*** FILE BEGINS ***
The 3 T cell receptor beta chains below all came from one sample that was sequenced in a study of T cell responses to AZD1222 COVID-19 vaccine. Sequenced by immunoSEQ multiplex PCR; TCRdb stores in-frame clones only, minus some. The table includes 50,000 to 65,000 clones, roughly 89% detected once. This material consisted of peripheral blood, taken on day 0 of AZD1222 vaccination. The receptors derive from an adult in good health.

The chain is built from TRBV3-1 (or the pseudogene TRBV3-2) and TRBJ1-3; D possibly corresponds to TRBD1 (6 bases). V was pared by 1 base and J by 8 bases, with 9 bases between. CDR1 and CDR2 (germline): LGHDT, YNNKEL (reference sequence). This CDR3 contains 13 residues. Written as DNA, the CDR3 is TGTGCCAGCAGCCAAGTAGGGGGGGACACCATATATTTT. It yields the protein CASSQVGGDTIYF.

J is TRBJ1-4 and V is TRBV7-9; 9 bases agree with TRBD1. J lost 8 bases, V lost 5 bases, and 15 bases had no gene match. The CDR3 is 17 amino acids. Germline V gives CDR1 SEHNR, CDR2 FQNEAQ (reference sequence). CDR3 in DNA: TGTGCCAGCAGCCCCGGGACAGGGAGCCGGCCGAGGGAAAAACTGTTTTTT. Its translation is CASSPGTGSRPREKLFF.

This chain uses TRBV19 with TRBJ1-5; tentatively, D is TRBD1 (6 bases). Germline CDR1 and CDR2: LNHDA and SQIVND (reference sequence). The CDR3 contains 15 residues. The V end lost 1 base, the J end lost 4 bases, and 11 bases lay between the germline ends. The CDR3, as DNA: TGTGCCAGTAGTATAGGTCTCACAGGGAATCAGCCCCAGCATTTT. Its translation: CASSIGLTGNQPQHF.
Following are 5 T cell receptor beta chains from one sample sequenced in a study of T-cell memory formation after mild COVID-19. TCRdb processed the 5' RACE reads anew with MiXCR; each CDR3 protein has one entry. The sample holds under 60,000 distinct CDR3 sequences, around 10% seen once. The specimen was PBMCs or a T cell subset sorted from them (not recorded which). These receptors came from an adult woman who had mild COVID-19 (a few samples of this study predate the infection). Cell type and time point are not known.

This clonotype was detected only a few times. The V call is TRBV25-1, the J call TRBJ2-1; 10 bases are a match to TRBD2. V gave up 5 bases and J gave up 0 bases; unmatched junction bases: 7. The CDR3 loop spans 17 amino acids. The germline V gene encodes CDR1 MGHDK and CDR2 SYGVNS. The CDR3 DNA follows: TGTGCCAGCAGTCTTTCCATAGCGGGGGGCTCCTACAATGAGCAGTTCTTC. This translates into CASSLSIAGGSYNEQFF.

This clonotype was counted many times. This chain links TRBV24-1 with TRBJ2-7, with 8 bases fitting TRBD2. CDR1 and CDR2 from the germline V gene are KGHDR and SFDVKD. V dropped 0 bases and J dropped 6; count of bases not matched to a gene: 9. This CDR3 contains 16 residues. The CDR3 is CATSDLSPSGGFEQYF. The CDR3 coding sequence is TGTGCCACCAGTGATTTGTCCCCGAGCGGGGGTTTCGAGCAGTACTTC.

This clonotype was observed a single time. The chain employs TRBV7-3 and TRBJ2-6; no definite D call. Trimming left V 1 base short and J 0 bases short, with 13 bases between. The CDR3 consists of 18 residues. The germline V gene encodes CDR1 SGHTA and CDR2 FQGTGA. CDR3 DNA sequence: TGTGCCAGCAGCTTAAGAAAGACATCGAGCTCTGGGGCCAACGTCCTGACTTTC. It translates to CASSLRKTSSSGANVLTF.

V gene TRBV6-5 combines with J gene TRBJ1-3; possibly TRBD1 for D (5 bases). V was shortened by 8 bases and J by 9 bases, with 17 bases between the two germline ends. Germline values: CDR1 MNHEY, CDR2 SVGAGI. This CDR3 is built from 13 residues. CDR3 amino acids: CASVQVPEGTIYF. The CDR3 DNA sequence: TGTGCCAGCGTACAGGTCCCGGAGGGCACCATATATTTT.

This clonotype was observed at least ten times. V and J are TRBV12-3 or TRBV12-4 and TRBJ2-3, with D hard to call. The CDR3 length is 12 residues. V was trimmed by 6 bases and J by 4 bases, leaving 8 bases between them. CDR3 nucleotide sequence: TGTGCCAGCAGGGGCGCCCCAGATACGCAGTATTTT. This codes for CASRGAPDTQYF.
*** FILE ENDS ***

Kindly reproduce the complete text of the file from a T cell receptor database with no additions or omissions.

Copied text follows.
The 3 T cell receptor beta chains below all came from one sample that was sequenced in a study of T cell responses to AZD1222 COVID-19 vaccine. Sequenced by immunoSEQ multiplex PCR; TCRdb stores in-frame clones only, minus some. The table includes 50,000 to 65,000 clones, roughly 89% detected once. This material consisted of peripheral blood, taken on day 0 of AZD1222 vaccination. The receptors derive from an adult in good health.

The chain is built from TRBV3-1 (or the pseudogene TRBV3-2) and TRBJ1-3; D possibly corresponds to TRBD1 (6 bases). V was pared by 1 base and J by 8 bases, with 9 bases between. CDR1 and CDR2 (germline): LGHDT, YNNKEL (reference sequence). This CDR3 contains 13 residues. Written as DNA, the CDR3 is TGTGCCAGCAGCCAAGTAGGGGGGGACACCATATATTTT. It yields the protein CASSQVGGDTIYF.

J is TRBJ1-4 and V is TRBV7-9; 9 bases agree with TRBD1. J lost 8 bases, V lost 5 bases, and 15 bases had no gene match. The CDR3 is 17 amino acids. Germline V gives CDR1 SEHNR, CDR2 FQNEAQ (reference sequence). CDR3 in DNA: TGTGCCAGCAGCCCCGGGACAGGGAGCCGGCCGAGGGAAAAACTGTTTTTT. Its translation is CASSPGTGSRPREKLFF.

This chain uses TRBV19 with TRBJ1-5; tentatively, D is TRBD1 (6 bases). Germline CDR1 and CDR2: LNHDA and SQIVND (reference sequence). The CDR3 contains 15 residues. The V end lost 1 base, the J end lost 4 bases, and 11 bases lay between the germline ends. The CDR3, as DNA: TGTGCCAGTAGTATAGGTCTCACAGGGAATCAGCCCCAGCATTTT. Its translation: CASSIGLTGNQPQHF.
Following are 5 T cell receptor beta chains from one sample sequenced in a study of T-cell memory formation after mild COVID-19. TCRdb processed the 5' RACE reads anew with MiXCR; each CDR3 protein has one entry. The sample holds under 60,000 distinct CDR3 sequences, around 10% seen once. The specimen was PBMCs or a T cell subset sorted from them (not recorded which). These receptors came from an adult woman who had mild COVID-19 (a few samples of this study predate the infection). Cell type and time point are not known.

This clonotype was detected only a few times. The V call is TRBV25-1, the J call TRBJ2-1; 10 bases are a match to TRBD2. V gave up 5 bases and J gave up 0 bases; unmatched junction bases: 7. The CDR3 loop spans 17 amino acids. The germline V gene encodes CDR1 MGHDK and CDR2 SYGVNS. The CDR3 DNA follows: TGTGCCAGCAGTCTTTCCATAGCGGGGGGCTCCTACAATGAGCAGTTCTTC. This translates into CASSLSIAGGSYNEQFF.

This clonotype was counted many times. This chain links TRBV24-1 with TRBJ2-7, with 8 bases fitting TRBD2. CDR1 and CDR2 from the germline V gene are KGHDR and SFDVKD. V dropped 0 bases and J dropped 6; count of bases not matched to a gene: 9. This CDR3 contains 16 residues. The CDR3 is CATSDLSPSGGFEQYF. The CDR3 coding sequence is TGTGCCACCAGTGATTTGTCCCCGAGCGGGGGTTTCGAGCAGTACTTC.

This clonotype was observed a single time. The chain employs TRBV7-3 and TRBJ2-6; no definite D call. Trimming left V 1 base short and J 0 bases short, with 13 bases between. The CDR3 consists of 18 residues. The germline V gene encodes CDR1 SGHTA and CDR2 FQGTGA. CDR3 DNA sequence: TGTGCCAGCAGCTTAAGAAAGACATCGAGCTCTGGGGCCAACGTCCTGACTTTC. It translates to CASSLRKTSSSGANVLTF.

V gene TRBV6-5 combines with J gene TRBJ1-3; possibly TRBD1 for D (5 bases). V was shortened by 8 bases and J by 9 bases, with 17 bases between the two germline ends. Germline values: CDR1 MNHEY, CDR2 SVGAGI. This CDR3 is built from 13 residues. CDR3 amino acids: CASVQVPEGTIYF. The CDR3 DNA sequence: TGTGCCAGCGTACAGGTCCCGGAGGGCACCATATATTTT.

This clonotype was observed at least ten times. V and J are TRBV12-3 or TRBV12-4 and TRBJ2-3, with D hard to call. The CDR3 length is 12 residues. V was trimmed by 6 bases and J by 4 bases, leaving 8 bases between them. CDR3 nucleotide sequence: TGTGCCAGCAGGGGCGCCCCAGATACGCAGTATTTT. This codes for CASRGAPDTQYF.